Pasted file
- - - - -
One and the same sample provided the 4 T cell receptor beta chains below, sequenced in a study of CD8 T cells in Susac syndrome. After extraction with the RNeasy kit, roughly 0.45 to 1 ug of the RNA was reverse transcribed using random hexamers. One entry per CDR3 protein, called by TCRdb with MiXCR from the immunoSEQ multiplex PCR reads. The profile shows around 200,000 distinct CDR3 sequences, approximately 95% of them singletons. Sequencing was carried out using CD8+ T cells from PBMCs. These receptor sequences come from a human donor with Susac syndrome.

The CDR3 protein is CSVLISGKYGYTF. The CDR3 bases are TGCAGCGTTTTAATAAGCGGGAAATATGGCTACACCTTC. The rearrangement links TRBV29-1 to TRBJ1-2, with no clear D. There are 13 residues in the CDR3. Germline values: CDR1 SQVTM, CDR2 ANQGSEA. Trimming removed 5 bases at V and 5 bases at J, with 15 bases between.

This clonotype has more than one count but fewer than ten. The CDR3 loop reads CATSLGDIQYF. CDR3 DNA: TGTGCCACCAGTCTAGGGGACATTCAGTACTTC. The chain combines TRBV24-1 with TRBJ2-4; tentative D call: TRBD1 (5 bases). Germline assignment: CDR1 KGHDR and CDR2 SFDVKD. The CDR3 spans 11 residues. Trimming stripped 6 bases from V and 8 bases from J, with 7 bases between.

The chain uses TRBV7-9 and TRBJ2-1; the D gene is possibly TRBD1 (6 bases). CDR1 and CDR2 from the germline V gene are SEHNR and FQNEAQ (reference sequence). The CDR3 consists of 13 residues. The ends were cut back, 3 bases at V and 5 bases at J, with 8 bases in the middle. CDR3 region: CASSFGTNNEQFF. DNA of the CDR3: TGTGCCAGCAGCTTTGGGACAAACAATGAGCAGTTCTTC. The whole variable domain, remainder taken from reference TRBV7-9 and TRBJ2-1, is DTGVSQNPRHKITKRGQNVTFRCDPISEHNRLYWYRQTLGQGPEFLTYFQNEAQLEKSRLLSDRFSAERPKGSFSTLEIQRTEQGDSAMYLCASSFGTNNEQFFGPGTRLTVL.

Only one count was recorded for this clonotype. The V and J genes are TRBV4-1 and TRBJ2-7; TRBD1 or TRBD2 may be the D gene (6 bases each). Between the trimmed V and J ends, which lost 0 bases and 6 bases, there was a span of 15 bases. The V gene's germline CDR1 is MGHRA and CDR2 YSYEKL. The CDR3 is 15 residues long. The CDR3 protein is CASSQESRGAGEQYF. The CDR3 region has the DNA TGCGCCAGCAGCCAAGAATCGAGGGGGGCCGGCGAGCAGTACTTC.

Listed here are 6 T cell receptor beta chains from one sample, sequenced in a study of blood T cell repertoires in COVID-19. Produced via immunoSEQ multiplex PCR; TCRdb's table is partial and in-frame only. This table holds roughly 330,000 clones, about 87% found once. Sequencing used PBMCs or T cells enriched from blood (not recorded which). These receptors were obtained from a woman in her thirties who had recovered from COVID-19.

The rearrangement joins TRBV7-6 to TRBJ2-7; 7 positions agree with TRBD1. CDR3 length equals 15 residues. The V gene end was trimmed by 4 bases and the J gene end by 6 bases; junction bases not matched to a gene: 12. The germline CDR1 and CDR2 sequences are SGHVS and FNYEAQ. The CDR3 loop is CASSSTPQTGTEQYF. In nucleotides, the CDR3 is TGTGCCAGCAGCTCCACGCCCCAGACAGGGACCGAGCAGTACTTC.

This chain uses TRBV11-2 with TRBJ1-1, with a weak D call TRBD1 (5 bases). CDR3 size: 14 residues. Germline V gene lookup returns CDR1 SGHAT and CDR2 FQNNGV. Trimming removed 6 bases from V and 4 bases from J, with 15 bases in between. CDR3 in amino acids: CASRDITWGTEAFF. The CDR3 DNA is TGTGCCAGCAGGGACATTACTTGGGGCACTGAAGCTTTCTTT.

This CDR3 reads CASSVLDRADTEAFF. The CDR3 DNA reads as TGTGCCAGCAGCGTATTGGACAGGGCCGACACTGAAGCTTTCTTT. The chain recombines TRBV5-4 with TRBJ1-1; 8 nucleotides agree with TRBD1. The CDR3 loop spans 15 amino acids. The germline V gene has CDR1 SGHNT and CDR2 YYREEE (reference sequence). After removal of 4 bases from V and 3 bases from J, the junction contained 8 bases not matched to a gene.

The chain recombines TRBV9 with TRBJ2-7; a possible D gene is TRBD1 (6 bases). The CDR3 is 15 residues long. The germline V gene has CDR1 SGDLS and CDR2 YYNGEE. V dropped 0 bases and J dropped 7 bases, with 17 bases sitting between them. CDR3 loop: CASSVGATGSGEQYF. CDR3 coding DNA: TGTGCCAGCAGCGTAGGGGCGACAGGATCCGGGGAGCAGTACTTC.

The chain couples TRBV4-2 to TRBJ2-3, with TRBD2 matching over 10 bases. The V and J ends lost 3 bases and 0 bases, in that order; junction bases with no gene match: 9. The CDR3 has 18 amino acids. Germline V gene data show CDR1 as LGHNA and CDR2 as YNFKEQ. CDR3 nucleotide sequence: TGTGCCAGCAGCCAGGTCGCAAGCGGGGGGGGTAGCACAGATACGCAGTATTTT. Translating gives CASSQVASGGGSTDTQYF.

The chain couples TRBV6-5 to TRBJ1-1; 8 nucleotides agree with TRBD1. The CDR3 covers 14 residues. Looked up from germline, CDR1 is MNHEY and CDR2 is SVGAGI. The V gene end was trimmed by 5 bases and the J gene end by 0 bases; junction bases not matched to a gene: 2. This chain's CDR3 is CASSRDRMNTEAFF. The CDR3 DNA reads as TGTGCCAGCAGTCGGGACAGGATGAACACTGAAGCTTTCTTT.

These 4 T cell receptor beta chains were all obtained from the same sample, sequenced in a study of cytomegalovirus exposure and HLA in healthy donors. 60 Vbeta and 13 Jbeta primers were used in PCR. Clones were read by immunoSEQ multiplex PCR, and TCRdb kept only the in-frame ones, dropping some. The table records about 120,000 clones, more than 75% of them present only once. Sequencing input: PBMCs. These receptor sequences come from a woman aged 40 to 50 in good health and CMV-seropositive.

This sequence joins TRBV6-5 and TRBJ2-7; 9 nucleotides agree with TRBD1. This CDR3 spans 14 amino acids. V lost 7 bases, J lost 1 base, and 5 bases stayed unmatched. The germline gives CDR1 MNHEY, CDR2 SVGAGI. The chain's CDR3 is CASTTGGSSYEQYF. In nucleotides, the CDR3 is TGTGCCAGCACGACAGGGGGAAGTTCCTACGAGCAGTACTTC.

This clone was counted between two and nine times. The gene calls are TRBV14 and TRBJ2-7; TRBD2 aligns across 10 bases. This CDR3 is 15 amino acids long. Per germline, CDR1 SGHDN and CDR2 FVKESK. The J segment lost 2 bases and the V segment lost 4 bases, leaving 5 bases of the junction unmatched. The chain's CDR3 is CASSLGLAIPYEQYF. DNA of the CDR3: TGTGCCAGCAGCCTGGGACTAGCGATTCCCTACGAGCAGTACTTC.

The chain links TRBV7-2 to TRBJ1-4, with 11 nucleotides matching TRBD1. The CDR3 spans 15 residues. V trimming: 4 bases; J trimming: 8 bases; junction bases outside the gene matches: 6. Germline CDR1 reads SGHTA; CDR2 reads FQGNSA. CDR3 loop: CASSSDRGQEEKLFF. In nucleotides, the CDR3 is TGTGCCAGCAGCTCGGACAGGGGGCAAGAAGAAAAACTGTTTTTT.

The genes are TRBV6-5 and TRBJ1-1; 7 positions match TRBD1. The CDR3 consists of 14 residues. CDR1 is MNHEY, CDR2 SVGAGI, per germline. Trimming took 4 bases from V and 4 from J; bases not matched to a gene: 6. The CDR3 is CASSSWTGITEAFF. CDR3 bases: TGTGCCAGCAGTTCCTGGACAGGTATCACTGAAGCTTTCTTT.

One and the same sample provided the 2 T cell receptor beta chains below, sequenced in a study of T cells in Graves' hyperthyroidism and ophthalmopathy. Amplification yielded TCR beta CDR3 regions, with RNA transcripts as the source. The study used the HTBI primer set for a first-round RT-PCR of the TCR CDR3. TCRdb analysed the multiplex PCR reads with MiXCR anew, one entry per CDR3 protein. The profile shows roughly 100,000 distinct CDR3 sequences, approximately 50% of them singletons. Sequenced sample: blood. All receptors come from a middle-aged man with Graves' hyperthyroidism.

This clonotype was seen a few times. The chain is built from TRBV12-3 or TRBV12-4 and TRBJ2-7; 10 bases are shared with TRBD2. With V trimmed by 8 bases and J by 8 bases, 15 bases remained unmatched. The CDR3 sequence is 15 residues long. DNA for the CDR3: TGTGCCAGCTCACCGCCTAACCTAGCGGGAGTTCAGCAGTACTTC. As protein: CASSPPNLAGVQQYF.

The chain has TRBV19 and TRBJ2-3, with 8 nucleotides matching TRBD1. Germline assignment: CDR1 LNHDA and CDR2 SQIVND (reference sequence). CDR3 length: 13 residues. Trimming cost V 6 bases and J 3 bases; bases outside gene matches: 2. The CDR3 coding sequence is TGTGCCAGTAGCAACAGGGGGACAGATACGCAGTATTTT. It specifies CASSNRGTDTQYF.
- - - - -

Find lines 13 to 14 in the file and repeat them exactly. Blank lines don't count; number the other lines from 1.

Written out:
These 4 T cell receptor beta chains were all obtained from the same sample, sequenced in a study of cytomegalovirus exposure and HLA in healthy donors. 60 Vbeta and 13 Jbeta primers were used in PCR. Clones were read by immunoSEQ multiplex PCR, and TCRdb kept only the in-frame ones, dropping some. The table records about 120,000 clones, more than 75% of them present only once. Sequencing input: PBMCs. These receptor sequences come from a woman aged 40 to 50 in good health and CMV-seropositive.

This sequence joins TRBV6-5 and TRBJ2-7; 9 nucleotides agree with TRBD1. This CDR3 spans 14 amino acids. V lost 7 bases, J lost 1 base, and 5 bases stayed unmatched. The germline gives CDR1 MNHEY, CDR2 SVGAGI. The chain's CDR3 is CASTTGGSSYEQYF. In nucleotides, the CDR3 is TGTGCCAGCACGACAGGGGGAAGTTCCTACGAGCAGTACTTC.